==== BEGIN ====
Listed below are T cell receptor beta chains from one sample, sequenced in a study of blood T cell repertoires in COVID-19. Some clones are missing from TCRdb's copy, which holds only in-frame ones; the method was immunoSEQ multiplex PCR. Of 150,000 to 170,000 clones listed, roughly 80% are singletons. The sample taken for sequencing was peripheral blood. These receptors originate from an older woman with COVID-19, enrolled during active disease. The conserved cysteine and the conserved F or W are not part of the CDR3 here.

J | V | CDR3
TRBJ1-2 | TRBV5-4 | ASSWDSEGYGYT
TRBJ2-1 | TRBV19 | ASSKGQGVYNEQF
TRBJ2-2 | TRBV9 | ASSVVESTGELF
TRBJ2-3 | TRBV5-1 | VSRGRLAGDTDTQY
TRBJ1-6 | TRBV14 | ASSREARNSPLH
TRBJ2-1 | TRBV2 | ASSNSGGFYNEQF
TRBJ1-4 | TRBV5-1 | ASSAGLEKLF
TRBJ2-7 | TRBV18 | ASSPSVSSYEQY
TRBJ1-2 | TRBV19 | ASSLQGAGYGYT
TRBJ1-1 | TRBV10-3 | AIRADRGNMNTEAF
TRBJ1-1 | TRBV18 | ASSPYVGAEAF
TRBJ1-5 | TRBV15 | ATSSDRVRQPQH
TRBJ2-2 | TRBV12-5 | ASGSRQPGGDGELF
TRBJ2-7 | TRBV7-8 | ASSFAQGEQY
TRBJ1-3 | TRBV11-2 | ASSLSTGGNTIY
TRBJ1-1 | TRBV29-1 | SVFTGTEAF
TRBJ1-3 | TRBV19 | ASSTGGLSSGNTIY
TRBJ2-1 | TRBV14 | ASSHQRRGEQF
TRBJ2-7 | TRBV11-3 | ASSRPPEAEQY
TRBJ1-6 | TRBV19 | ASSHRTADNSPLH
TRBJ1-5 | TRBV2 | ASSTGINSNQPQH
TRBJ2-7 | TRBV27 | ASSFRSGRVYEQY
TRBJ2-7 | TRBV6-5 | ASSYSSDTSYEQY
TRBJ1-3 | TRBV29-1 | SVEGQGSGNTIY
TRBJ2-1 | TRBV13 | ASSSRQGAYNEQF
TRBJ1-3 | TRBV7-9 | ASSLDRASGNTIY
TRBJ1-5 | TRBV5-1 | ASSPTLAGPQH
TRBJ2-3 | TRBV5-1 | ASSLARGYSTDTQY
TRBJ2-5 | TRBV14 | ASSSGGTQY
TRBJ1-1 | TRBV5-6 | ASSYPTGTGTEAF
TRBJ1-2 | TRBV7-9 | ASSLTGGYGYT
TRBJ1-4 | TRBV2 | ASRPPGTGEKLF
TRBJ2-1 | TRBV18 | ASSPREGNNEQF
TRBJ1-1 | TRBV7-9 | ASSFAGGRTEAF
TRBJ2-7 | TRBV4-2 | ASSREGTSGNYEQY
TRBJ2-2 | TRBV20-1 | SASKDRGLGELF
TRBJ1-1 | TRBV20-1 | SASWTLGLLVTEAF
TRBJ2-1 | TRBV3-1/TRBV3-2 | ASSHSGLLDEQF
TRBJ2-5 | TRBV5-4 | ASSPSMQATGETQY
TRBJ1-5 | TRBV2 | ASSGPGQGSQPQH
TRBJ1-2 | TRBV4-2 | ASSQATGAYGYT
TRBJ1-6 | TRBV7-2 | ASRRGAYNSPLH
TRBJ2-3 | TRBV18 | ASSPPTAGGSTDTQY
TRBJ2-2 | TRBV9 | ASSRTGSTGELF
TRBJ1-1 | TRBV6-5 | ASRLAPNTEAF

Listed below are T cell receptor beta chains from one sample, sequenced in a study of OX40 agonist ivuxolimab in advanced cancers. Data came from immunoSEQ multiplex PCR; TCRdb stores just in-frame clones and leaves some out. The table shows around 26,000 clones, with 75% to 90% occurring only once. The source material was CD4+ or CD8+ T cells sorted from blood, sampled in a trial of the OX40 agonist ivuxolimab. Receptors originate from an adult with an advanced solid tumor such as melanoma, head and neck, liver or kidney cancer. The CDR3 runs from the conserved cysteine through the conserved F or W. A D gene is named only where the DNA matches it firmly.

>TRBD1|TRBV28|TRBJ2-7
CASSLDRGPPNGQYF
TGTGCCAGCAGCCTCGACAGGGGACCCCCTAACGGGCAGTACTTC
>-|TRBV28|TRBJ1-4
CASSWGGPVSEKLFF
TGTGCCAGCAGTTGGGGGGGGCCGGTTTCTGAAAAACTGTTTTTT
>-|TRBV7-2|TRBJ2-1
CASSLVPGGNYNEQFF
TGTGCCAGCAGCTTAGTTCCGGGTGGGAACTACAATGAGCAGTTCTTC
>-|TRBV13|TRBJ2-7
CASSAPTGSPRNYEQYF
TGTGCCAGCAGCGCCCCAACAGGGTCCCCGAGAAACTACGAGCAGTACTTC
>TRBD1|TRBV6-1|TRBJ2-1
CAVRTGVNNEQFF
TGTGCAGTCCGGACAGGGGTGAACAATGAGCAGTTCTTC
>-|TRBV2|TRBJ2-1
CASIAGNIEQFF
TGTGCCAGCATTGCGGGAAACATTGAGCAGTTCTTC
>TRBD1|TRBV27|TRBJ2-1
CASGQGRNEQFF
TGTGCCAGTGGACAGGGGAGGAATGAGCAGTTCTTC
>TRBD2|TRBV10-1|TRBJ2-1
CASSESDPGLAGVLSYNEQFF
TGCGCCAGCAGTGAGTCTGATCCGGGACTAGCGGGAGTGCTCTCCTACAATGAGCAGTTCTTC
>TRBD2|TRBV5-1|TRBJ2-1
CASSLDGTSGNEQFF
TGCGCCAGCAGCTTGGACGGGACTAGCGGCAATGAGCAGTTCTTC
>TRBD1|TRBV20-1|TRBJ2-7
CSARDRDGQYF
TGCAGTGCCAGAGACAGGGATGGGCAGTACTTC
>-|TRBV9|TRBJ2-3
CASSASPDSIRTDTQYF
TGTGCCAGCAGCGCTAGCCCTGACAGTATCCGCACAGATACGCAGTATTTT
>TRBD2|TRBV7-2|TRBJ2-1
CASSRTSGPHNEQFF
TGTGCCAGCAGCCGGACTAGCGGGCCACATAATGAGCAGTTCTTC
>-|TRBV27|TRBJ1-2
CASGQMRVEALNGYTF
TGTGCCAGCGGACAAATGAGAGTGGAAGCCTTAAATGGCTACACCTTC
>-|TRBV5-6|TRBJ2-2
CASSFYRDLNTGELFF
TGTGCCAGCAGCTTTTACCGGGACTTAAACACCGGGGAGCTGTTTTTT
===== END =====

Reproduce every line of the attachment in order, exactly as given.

Listed below are T cell receptor beta chains from one sample, sequenced in a study of blood T cell repertoires in COVID-19. Some clones are missing from TCRdb's copy, which holds only in-frame ones; the method was immunoSEQ multiplex PCR. Of 150,000 to 170,000 clones listed, roughly 80% are singletons. The sample taken for sequencing was peripheral blood. These receptors originate from an older woman with COVID-19, enrolled during active disease. The conserved cysteine and the conserved F or W are not part of the CDR3 here.

J | V | CDR3
TRBJ1-2 | TRBV5-4 | ASSWDSEGYGYT
TRBJ2-1 | TRBV19 | ASSKGQGVYNEQF
TRBJ2-2 | TRBV9 | ASSVVESTGELF
TRBJ2-3 | TRBV5-1 | VSRGRLAGDTDTQY
TRBJ1-6 | TRBV14 | ASSREARNSPLH
TRBJ2-1 | TRBV2 | ASSNSGGFYNEQF
TRBJ1-4 | TRBV5-1 | ASSAGLEKLF
TRBJ2-7 | TRBV18 | ASSPSVSSYEQY
TRBJ1-2 | TRBV19 | ASSLQGAGYGYT
TRBJ1-1 | TRBV10-3 | AIRADRGNMNTEAF
TRBJ1-1 | TRBV18 | ASSPYVGAEAF
TRBJ1-5 | TRBV15 | ATSSDRVRQPQH
TRBJ2-2 | TRBV12-5 | ASGSRQPGGDGELF
TRBJ2-7 | TRBV7-8 | ASSFAQGEQY
TRBJ1-3 | TRBV11-2 | ASSLSTGGNTIY
TRBJ1-1 | TRBV29-1 | SVFTGTEAF
TRBJ1-3 | TRBV19 | ASSTGGLSSGNTIY
TRBJ2-1 | TRBV14 | ASSHQRRGEQF
TRBJ2-7 | TRBV11-3 | ASSRPPEAEQY
TRBJ1-6 | TRBV19 | ASSHRTADNSPLH
TRBJ1-5 | TRBV2 | ASSTGINSNQPQH
TRBJ2-7 | TRBV27 | ASSFRSGRVYEQY
TRBJ2-7 | TRBV6-5 | ASSYSSDTSYEQY
TRBJ1-3 | TRBV29-1 | SVEGQGSGNTIY
TRBJ2-1 | TRBV13 | ASSSRQGAYNEQF
TRBJ1-3 | TRBV7-9 | ASSLDRASGNTIY
TRBJ1-5 | TRBV5-1 | ASSPTLAGPQH
TRBJ2-3 | TRBV5-1 | ASSLARGYSTDTQY
TRBJ2-5 | TRBV14 | ASSSGGTQY
TRBJ1-1 | TRBV5-6 | ASSYPTGTGTEAF
TRBJ1-2 | TRBV7-9 | ASSLTGGYGYT
TRBJ1-4 | TRBV2 | ASRPPGTGEKLF
TRBJ2-1 | TRBV18 | ASSPREGNNEQF
TRBJ1-1 | TRBV7-9 | ASSFAGGRTEAF
TRBJ2-7 | TRBV4-2 | ASSREGTSGNYEQY
TRBJ2-2 | TRBV20-1 | SASKDRGLGELF
TRBJ1-1 | TRBV20-1 | SASWTLGLLVTEAF
TRBJ2-1 | TRBV3-1/TRBV3-2 | ASSHSGLLDEQF
TRBJ2-5 | TRBV5-4 | ASSPSMQATGETQY
TRBJ1-5 | TRBV2 | ASSGPGQGSQPQH
TRBJ1-2 | TRBV4-2 | ASSQATGAYGYT
TRBJ1-6 | TRBV7-2 | ASRRGAYNSPLH
TRBJ2-3 | TRBV18 | ASSPPTAGGSTDTQY
TRBJ2-2 | TRBV9 | ASSRTGSTGELF
TRBJ1-1 | TRBV6-5 | ASRLAPNTEAF

Listed below are T cell receptor beta chains from one sample, sequenced in a study of OX40 agonist ivuxolimab in advanced cancers. Data came from immunoSEQ multiplex PCR; TCRdb stores just in-frame clones and leaves some out. The table shows around 26,000 clones, with 75% to 90% occurring only once. The source material was CD4+ or CD8+ T cells sorted from blood, sampled in a trial of the OX40 agonist ivuxolimab. Receptors originate from an adult with an advanced solid tumor such as melanoma, head and neck, liver or kidney cancer. The CDR3 runs from the conserved cysteine through the conserved F or W. A D gene is named only where the DNA matches it firmly.

>TRBD1|TRBV28|TRBJ2-7
CASSLDRGPPNGQYF
TGTGCCAGCAGCCTCGACAGGGGACCCCCTAACGGGCAGTACTTC
>-|TRBV28|TRBJ1-4
CASSWGGPVSEKLFF
TGTGCCAGCAGTTGGGGGGGGCCGGTTTCTGAAAAACTGTTTTTT
>-|TRBV7-2|TRBJ2-1
CASSLVPGGNYNEQFF
TGTGCCAGCAGCTTAGTTCCGGGTGGGAACTACAATGAGCAGTTCTTC
>-|TRBV13|TRBJ2-7
CASSAPTGSPRNYEQYF
TGTGCCAGCAGCGCCCCAACAGGGTCCCCGAGAAACTACGAGCAGTACTTC
>TRBD1|TRBV6-1|TRBJ2-1
CAVRTGVNNEQFF
TGTGCAGTCCGGACAGGGGTGAACAATGAGCAGTTCTTC
>-|TRBV2|TRBJ2-1
CASIAGNIEQFF
TGTGCCAGCATTGCGGGAAACATTGAGCAGTTCTTC
>TRBD1|TRBV27|TRBJ2-1
CASGQGRNEQFF
TGTGCCAGTGGACAGGGGAGGAATGAGCAGTTCTTC
>TRBD2|TRBV10-1|TRBJ2-1
CASSESDPGLAGVLSYNEQFF
TGCGCCAGCAGTGAGTCTGATCCGGGACTAGCGGGAGTGCTCTCCTACAATGAGCAGTTCTTC
>TRBD2|TRBV5-1|TRBJ2-1
CASSLDGTSGNEQFF
TGCGCCAGCAGCTTGGACGGGACTAGCGGCAATGAGCAGTTCTTC
>TRBD1|TRBV20-1|TRBJ2-7
CSARDRDGQYF
TGCAGTGCCAGAGACAGGGATGGGCAGTACTTC
>-|TRBV9|TRBJ2-3
CASSASPDSIRTDTQYF
TGTGCCAGCAGCGCTAGCCCTGACAGTATCCGCACAGATACGCAGTATTTT
>TRBD2|TRBV7-2|TRBJ2-1
CASSRTSGPHNEQFF
TGTGCCAGCAGCCGGACTAGCGGGCCACATAATGAGCAGTTCTTC
>-|TRBV27|TRBJ1-2
CASGQMRVEALNGYTF
TGTGCCAGCGGACAAATGAGAGTGGAAGCCTTAAATGGCTACACCTTC
>-|TRBV5-6|TRBJ2-2
CASSFYRDLNTGELFF
TGTGCCAGCAGCTTTTACCGGGACTTAAACACCGGGGAGCTGTTTTTT